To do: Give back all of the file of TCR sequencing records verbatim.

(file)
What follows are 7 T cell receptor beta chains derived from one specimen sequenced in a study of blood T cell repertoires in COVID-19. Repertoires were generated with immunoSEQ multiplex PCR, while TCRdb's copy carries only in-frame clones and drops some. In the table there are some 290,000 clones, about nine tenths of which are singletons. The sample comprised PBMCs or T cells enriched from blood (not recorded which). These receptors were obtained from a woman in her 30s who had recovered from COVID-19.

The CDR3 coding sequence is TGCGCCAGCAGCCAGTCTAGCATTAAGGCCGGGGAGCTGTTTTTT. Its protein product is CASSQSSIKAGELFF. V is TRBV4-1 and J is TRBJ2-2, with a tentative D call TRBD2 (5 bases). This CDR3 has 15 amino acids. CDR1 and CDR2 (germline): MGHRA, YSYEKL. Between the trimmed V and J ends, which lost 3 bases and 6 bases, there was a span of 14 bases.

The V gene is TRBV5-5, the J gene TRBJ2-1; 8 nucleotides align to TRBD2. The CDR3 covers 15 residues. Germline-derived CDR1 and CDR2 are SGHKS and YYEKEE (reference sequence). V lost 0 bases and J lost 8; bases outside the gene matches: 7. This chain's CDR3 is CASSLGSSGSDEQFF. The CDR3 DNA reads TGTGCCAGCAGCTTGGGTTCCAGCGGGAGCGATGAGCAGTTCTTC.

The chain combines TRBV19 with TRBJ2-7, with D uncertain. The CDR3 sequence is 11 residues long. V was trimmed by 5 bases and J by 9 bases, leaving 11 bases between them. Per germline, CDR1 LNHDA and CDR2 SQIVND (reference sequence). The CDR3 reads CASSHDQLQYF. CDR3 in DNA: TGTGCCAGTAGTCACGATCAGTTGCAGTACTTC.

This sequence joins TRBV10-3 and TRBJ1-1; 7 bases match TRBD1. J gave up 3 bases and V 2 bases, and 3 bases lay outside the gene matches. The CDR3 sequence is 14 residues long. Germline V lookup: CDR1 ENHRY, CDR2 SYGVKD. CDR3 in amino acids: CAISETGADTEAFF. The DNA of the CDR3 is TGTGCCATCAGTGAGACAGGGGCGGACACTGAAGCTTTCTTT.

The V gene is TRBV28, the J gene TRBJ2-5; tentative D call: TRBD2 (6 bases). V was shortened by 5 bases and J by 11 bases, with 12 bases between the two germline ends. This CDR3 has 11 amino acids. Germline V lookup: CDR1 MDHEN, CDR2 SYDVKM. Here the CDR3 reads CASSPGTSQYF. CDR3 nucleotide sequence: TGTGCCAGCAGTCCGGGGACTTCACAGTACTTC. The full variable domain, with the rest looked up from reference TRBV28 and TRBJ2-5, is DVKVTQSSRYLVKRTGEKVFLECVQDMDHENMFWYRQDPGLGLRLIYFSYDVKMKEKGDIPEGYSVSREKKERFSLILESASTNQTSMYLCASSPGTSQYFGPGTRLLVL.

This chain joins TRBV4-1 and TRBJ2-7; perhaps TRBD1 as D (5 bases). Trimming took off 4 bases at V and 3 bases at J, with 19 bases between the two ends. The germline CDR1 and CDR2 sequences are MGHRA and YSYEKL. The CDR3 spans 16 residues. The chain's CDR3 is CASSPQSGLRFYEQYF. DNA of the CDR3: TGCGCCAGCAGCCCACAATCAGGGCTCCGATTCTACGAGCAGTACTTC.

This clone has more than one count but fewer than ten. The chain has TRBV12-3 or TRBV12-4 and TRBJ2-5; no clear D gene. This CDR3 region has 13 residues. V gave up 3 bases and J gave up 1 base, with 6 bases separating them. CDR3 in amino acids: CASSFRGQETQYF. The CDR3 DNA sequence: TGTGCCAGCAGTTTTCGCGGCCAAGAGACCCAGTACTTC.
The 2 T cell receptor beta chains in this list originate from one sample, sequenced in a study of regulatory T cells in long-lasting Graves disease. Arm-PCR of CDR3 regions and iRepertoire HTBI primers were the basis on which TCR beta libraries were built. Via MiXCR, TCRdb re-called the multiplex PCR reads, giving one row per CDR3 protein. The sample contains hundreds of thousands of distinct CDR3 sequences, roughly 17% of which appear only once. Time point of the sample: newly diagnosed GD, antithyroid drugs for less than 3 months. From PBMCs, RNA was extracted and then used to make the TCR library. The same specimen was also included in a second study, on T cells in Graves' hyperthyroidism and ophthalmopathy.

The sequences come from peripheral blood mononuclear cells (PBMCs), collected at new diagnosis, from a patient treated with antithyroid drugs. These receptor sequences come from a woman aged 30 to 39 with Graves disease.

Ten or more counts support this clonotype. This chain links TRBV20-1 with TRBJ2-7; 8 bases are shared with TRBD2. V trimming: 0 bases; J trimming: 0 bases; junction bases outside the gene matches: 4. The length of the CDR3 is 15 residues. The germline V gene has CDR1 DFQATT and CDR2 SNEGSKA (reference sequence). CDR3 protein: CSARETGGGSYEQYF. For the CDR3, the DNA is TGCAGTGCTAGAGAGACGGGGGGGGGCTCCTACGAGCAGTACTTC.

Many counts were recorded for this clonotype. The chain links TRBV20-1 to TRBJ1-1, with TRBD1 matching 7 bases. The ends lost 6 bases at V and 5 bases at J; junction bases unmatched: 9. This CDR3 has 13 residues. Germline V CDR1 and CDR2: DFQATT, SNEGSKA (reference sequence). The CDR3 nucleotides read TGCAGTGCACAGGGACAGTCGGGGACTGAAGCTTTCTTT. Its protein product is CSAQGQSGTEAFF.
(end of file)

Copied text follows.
What follows are 7 T cell receptor beta chains derived from one specimen sequenced in a study of blood T cell repertoires in COVID-19. Repertoires were generated with immunoSEQ multiplex PCR, while TCRdb's copy carries only in-frame clones and drops some. In the table there are some 290,000 clones, about nine tenths of which are singletons. The sample comprised PBMCs or T cells enriched from blood (not recorded which). These receptors were obtained from a woman in her 30s who had recovered from COVID-19.

The CDR3 coding sequence is TGCGCCAGCAGCCAGTCTAGCATTAAGGCCGGGGAGCTGTTTTTT. Its protein product is CASSQSSIKAGELFF. V is TRBV4-1 and J is TRBJ2-2, with a tentative D call TRBD2 (5 bases). This CDR3 has 15 amino acids. CDR1 and CDR2 (germline): MGHRA, YSYEKL. Between the trimmed V and J ends, which lost 3 bases and 6 bases, there was a span of 14 bases.

The V gene is TRBV5-5, the J gene TRBJ2-1; 8 nucleotides align to TRBD2. The CDR3 covers 15 residues. Germline-derived CDR1 and CDR2 are SGHKS and YYEKEE (reference sequence). V lost 0 bases and J lost 8; bases outside the gene matches: 7. This chain's CDR3 is CASSLGSSGSDEQFF. The CDR3 DNA reads TGTGCCAGCAGCTTGGGTTCCAGCGGGAGCGATGAGCAGTTCTTC.

The chain combines TRBV19 with TRBJ2-7, with D uncertain. The CDR3 sequence is 11 residues long. V was trimmed by 5 bases and J by 9 bases, leaving 11 bases between them. Per germline, CDR1 LNHDA and CDR2 SQIVND (reference sequence). The CDR3 reads CASSHDQLQYF. CDR3 in DNA: TGTGCCAGTAGTCACGATCAGTTGCAGTACTTC.

This sequence joins TRBV10-3 and TRBJ1-1; 7 bases match TRBD1. J gave up 3 bases and V 2 bases, and 3 bases lay outside the gene matches. The CDR3 sequence is 14 residues long. Germline V lookup: CDR1 ENHRY, CDR2 SYGVKD. CDR3 in amino acids: CAISETGADTEAFF. The DNA of the CDR3 is TGTGCCATCAGTGAGACAGGGGCGGACACTGAAGCTTTCTTT.

The V gene is TRBV28, the J gene TRBJ2-5; tentative D call: TRBD2 (6 bases). V was shortened by 5 bases and J by 11 bases, with 12 bases between the two germline ends. This CDR3 has 11 amino acids. Germline V lookup: CDR1 MDHEN, CDR2 SYDVKM. Here the CDR3 reads CASSPGTSQYF. CDR3 nucleotide sequence: TGTGCCAGCAGTCCGGGGACTTCACAGTACTTC. The full variable domain, with the rest looked up from reference TRBV28 and TRBJ2-5, is DVKVTQSSRYLVKRTGEKVFLECVQDMDHENMFWYRQDPGLGLRLIYFSYDVKMKEKGDIPEGYSVSREKKERFSLILESASTNQTSMYLCASSPGTSQYFGPGTRLLVL.

This chain joins TRBV4-1 and TRBJ2-7; perhaps TRBD1 as D (5 bases). Trimming took off 4 bases at V and 3 bases at J, with 19 bases between the two ends. The germline CDR1 and CDR2 sequences are MGHRA and YSYEKL. The CDR3 spans 16 residues. The chain's CDR3 is CASSPQSGLRFYEQYF. DNA of the CDR3: TGCGCCAGCAGCCCACAATCAGGGCTCCGATTCTACGAGCAGTACTTC.

This clone has more than one count but fewer than ten. The chain has TRBV12-3 or TRBV12-4 and TRBJ2-5; no clear D gene. This CDR3 region has 13 residues. V gave up 3 bases and J gave up 1 base, with 6 bases separating them. CDR3 in amino acids: CASSFRGQETQYF. The CDR3 DNA sequence: TGTGCCAGCAGTTTTCGCGGCCAAGAGACCCAGTACTTC.
The 2 T cell receptor beta chains in this list originate from one sample, sequenced in a study of regulatory T cells in long-lasting Graves disease. Arm-PCR of CDR3 regions and iRepertoire HTBI primers were the basis on which TCR beta libraries were built. Via MiXCR, TCRdb re-called the multiplex PCR reads, giving one row per CDR3 protein. The sample contains hundreds of thousands of distinct CDR3 sequences, roughly 17% of which appear only once. Time point of the sample: newly diagnosed GD, antithyroid drugs for less than 3 months. From PBMCs, RNA was extracted and then used to make the TCR library. The same specimen was also included in a second study, on T cells in Graves' hyperthyroidism and ophthalmopathy.

The sequences come from peripheral blood mononuclear cells (PBMCs), collected at new diagnosis, from a patient treated with antithyroid drugs. These receptor sequences come from a woman aged 30 to 39 with Graves disease.

Ten or more counts support this clonotype. This chain links TRBV20-1 with TRBJ2-7; 8 bases are shared with TRBD2. V trimming: 0 bases; J trimming: 0 bases; junction bases outside the gene matches: 4. The length of the CDR3 is 15 residues. The germline V gene has CDR1 DFQATT and CDR2 SNEGSKA (reference sequence). CDR3 protein: CSARETGGGSYEQYF. For the CDR3, the DNA is TGCAGTGCTAGAGAGACGGGGGGGGGCTCCTACGAGCAGTACTTC.

Many counts were recorded for this clonotype. The chain links TRBV20-1 to TRBJ1-1, with TRBD1 matching 7 bases. The ends lost 6 bases at V and 5 bases at J; junction bases unmatched: 9. This CDR3 has 13 residues. Germline V CDR1 and CDR2: DFQATT, SNEGSKA (reference sequence). The CDR3 nucleotides read TGCAGTGCACAGGGACAGTCGGGGACTGAAGCTTTCTTT. Its protein product is CSAQGQSGTEAFF.